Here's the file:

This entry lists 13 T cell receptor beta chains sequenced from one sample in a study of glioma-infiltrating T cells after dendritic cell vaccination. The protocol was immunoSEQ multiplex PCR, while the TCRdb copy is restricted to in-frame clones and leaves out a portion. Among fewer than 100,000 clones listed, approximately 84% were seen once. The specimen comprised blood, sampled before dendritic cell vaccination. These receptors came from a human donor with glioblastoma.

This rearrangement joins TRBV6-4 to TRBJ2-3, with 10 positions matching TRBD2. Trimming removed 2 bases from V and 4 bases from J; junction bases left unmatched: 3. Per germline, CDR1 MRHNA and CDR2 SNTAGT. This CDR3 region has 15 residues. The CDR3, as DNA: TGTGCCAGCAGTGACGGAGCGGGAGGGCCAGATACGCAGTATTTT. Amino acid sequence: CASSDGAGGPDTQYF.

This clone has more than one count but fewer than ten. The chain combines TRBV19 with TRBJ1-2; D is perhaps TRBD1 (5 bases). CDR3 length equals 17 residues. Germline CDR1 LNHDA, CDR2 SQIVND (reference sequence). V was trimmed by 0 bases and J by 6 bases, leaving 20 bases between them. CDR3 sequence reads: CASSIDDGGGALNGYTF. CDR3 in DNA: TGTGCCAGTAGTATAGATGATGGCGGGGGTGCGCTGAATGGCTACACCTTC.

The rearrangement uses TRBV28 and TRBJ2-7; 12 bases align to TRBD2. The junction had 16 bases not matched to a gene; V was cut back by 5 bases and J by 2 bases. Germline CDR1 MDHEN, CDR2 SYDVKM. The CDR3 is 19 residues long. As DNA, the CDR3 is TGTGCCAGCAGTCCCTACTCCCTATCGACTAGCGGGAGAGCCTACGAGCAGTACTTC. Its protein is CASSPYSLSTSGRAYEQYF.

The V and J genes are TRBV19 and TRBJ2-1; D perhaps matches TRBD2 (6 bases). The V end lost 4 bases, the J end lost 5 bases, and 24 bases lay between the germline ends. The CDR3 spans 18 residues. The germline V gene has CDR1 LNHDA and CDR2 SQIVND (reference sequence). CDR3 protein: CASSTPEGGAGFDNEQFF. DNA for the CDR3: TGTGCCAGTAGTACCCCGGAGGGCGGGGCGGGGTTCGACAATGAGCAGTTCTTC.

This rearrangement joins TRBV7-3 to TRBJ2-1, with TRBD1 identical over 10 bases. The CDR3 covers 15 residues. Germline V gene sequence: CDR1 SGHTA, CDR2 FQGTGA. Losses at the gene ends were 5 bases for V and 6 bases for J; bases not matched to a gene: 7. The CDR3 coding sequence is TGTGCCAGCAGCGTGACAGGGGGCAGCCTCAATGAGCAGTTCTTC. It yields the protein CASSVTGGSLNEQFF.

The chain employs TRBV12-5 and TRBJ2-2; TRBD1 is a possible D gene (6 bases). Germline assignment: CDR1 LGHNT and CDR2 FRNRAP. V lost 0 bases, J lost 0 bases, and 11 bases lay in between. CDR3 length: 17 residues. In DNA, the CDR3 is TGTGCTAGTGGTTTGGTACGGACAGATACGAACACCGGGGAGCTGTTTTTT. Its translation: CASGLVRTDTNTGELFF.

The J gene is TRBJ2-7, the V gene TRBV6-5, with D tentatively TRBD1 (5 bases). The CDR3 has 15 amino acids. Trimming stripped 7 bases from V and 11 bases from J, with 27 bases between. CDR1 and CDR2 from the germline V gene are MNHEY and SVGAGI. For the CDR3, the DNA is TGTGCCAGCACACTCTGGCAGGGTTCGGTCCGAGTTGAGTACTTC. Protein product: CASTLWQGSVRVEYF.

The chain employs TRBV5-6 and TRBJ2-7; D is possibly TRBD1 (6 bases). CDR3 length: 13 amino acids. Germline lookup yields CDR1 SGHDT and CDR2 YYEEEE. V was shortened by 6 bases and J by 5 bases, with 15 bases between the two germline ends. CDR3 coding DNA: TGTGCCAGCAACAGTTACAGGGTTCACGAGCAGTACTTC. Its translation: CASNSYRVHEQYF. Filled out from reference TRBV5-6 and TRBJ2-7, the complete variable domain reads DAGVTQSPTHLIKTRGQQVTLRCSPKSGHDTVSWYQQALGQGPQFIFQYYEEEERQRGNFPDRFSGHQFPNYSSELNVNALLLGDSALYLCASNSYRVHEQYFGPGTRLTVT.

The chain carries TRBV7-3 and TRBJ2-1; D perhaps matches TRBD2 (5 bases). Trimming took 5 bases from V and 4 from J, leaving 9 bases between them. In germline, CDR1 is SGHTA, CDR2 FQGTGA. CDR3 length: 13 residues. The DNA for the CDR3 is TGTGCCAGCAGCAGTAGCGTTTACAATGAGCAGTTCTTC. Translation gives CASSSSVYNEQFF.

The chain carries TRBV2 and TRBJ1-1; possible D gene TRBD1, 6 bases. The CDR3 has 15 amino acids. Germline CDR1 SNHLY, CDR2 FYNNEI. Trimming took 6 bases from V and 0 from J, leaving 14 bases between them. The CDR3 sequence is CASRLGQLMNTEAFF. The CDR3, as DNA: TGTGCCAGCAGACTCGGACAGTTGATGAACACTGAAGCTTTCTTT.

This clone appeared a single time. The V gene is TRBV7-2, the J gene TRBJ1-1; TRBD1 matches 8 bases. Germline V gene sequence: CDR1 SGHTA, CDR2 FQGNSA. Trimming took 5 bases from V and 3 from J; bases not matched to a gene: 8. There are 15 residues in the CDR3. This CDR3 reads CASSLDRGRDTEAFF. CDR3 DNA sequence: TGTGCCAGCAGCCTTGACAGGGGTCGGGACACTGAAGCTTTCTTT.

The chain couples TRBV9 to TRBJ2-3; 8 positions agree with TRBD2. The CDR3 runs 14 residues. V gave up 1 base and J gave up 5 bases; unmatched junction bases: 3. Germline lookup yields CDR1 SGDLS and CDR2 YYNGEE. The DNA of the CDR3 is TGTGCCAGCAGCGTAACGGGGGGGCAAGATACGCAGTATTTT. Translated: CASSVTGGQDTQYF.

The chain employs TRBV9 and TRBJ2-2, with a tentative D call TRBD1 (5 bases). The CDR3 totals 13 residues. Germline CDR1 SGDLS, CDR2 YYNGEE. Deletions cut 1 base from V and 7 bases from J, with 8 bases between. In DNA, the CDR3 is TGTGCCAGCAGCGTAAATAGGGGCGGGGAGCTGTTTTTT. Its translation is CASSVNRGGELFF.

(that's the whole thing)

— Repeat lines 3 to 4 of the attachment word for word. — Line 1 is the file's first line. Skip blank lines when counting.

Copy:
This clone has more than one count but fewer than ten. The chain combines TRBV19 with TRBJ1-2; D is perhaps TRBD1 (5 bases). CDR3 length equals 17 residues. Germline CDR1 LNHDA, CDR2 SQIVND (reference sequence). V was trimmed by 0 bases and J by 6 bases, leaving 20 bases between them. CDR3 sequence reads: CASSIDDGGGALNGYTF. CDR3 in DNA: TGTGCCAGTAGTATAGATGATGGCGGGGGTGCGCTGAATGGCTACACCTTC.

The rearrangement uses TRBV28 and TRBJ2-7; 12 bases align to TRBD2. The junction had 16 bases not matched to a gene; V was cut back by 5 bases and J by 2 bases. Germline CDR1 MDHEN, CDR2 SYDVKM. The CDR3 is 19 residues long. As DNA, the CDR3 is TGTGCCAGCAGTCCCTACTCCCTATCGACTAGCGGGAGAGCCTACGAGCAGTACTTC. Its protein is CASSPYSLSTSGRAYEQYF.